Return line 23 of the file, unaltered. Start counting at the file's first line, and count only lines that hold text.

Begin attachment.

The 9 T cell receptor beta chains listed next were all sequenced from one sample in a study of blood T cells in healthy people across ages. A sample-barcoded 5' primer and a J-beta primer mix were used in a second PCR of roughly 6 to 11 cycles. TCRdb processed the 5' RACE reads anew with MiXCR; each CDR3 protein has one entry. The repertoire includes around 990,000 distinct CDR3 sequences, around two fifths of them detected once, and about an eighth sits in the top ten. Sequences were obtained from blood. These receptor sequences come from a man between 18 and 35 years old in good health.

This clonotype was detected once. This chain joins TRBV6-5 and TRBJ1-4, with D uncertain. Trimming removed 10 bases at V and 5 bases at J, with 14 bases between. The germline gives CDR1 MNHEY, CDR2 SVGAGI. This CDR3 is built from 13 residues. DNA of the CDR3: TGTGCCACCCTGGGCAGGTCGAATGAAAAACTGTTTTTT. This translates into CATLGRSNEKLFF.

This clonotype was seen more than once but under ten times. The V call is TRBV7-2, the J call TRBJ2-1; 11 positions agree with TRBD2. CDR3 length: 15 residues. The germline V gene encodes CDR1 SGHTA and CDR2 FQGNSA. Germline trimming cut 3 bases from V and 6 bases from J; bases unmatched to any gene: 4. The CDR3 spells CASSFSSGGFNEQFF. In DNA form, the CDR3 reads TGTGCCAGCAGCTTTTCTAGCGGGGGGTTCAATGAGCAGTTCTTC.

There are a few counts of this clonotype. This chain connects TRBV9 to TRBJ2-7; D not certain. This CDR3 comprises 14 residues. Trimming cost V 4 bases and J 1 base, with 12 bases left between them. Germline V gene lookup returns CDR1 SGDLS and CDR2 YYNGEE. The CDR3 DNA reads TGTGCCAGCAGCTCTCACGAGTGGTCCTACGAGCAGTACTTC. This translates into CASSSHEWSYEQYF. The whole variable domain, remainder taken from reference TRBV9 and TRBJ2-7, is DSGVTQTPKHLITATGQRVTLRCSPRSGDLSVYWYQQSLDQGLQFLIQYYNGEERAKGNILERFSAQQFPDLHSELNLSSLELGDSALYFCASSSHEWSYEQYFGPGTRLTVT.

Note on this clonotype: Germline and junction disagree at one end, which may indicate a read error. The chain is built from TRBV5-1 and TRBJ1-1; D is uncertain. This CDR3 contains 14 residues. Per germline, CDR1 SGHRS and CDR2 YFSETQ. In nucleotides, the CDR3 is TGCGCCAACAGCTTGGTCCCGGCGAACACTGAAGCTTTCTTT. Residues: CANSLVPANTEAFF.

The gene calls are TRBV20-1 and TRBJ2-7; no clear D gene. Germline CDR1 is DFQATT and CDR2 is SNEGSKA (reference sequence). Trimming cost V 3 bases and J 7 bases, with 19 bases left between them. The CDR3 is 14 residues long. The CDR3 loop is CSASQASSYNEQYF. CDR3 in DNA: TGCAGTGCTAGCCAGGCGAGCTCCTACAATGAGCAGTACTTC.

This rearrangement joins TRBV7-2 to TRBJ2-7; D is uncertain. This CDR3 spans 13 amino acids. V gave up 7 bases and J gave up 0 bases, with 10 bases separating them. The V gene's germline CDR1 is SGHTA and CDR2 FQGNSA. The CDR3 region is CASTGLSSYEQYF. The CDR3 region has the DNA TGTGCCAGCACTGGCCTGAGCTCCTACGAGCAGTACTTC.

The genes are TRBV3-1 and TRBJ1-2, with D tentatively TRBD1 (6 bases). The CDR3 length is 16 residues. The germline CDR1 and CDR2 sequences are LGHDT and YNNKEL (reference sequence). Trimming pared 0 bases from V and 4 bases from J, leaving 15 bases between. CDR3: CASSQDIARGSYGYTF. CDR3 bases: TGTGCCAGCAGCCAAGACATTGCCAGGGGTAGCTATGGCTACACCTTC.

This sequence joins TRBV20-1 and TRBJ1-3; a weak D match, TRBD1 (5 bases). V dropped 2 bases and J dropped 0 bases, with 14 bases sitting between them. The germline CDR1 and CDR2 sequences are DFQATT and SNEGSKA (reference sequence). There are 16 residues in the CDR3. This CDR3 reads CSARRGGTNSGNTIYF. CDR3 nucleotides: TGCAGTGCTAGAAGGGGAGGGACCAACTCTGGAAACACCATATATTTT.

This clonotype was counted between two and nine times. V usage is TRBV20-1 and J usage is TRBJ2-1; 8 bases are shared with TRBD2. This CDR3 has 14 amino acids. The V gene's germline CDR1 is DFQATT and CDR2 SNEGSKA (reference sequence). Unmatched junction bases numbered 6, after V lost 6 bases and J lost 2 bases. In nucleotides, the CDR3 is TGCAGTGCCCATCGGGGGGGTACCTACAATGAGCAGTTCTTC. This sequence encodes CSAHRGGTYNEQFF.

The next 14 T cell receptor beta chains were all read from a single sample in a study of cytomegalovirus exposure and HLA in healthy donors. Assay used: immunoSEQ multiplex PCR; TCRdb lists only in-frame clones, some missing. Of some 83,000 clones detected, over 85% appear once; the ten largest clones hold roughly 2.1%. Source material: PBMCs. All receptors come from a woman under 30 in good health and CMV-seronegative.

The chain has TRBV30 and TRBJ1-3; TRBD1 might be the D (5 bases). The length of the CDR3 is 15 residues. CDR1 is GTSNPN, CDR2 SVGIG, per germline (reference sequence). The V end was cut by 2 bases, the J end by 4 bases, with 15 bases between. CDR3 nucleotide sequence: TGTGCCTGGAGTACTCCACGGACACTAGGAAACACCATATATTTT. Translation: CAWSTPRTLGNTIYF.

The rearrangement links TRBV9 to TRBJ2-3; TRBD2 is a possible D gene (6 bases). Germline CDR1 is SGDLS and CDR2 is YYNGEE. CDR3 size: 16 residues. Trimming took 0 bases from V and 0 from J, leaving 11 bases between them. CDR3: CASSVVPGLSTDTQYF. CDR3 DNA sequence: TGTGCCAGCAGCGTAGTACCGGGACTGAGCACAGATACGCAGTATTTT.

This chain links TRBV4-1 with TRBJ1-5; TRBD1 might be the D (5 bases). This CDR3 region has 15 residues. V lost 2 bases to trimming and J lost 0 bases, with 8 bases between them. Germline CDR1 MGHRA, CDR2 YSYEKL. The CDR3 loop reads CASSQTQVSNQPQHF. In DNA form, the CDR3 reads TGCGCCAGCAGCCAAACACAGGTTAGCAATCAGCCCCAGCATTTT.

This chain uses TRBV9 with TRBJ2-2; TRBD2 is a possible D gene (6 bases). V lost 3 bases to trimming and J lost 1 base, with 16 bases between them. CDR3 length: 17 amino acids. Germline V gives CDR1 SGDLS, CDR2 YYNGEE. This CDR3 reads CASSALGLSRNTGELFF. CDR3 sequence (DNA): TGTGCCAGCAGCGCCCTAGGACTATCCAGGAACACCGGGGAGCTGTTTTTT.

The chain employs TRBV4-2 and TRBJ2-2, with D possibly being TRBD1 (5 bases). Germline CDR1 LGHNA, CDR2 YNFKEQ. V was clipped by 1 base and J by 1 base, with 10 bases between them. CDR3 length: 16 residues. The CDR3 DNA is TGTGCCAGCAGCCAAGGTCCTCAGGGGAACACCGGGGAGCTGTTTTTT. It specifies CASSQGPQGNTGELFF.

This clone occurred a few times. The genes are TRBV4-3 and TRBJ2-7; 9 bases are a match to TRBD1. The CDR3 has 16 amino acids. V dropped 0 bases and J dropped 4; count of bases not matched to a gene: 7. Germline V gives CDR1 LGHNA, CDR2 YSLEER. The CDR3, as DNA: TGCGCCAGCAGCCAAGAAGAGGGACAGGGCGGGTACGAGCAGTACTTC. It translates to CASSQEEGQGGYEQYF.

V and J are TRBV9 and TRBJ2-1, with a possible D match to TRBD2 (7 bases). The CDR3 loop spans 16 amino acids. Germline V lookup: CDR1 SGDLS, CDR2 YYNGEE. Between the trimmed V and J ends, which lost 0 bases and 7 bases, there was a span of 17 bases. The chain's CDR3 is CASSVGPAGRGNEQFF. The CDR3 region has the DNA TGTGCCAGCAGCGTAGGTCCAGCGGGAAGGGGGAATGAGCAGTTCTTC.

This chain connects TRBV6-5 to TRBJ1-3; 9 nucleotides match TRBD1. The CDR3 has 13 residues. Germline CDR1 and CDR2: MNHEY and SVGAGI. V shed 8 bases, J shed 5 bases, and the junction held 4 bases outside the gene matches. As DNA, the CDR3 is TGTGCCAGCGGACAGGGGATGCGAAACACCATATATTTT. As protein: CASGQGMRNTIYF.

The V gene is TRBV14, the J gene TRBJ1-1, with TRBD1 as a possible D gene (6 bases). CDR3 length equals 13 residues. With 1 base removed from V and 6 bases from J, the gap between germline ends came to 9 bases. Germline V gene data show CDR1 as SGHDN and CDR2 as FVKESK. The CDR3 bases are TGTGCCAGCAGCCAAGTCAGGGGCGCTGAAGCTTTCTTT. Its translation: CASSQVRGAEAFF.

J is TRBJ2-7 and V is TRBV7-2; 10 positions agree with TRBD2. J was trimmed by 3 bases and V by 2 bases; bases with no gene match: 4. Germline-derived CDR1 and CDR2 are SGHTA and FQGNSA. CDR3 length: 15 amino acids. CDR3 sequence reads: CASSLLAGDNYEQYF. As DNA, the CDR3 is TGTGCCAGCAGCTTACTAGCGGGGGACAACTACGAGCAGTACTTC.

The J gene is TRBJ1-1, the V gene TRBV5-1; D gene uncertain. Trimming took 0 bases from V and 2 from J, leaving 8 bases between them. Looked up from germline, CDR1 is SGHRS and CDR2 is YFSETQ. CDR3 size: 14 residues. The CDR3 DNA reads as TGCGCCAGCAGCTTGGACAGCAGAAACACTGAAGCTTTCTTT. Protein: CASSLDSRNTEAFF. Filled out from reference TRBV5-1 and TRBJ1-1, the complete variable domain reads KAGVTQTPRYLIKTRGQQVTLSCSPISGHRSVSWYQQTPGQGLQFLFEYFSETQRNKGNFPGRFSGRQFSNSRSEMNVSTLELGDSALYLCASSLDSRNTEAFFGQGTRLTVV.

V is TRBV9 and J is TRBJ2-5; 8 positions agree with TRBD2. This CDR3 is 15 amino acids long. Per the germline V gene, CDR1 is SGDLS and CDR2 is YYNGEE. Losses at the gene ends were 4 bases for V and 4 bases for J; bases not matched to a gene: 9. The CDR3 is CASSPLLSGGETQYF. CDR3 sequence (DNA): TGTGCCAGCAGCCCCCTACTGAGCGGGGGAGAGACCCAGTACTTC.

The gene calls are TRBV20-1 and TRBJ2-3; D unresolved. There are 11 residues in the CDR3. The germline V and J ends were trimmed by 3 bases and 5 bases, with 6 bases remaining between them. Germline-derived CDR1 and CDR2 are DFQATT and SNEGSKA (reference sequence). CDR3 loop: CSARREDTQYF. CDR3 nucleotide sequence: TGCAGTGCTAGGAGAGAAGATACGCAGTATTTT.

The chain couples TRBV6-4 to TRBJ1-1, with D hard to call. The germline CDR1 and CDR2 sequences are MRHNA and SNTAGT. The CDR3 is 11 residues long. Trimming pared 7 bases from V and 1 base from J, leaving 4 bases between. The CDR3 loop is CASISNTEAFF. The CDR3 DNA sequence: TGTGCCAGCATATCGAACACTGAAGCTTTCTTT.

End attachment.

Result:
V is TRBV9 and J is TRBJ2-5; 8 positions agree with TRBD2. This CDR3 is 15 amino acids long. Per the germline V gene, CDR1 is SGDLS and CDR2 is YYNGEE. Losses at the gene ends were 4 bases for V and 4 bases for J; bases not matched to a gene: 9. The CDR3 is CASSPLLSGGETQYF. CDR3 sequence (DNA): TGTGCCAGCAGCCCCCTACTGAGCGGGGGAGAGACCCAGTACTTC.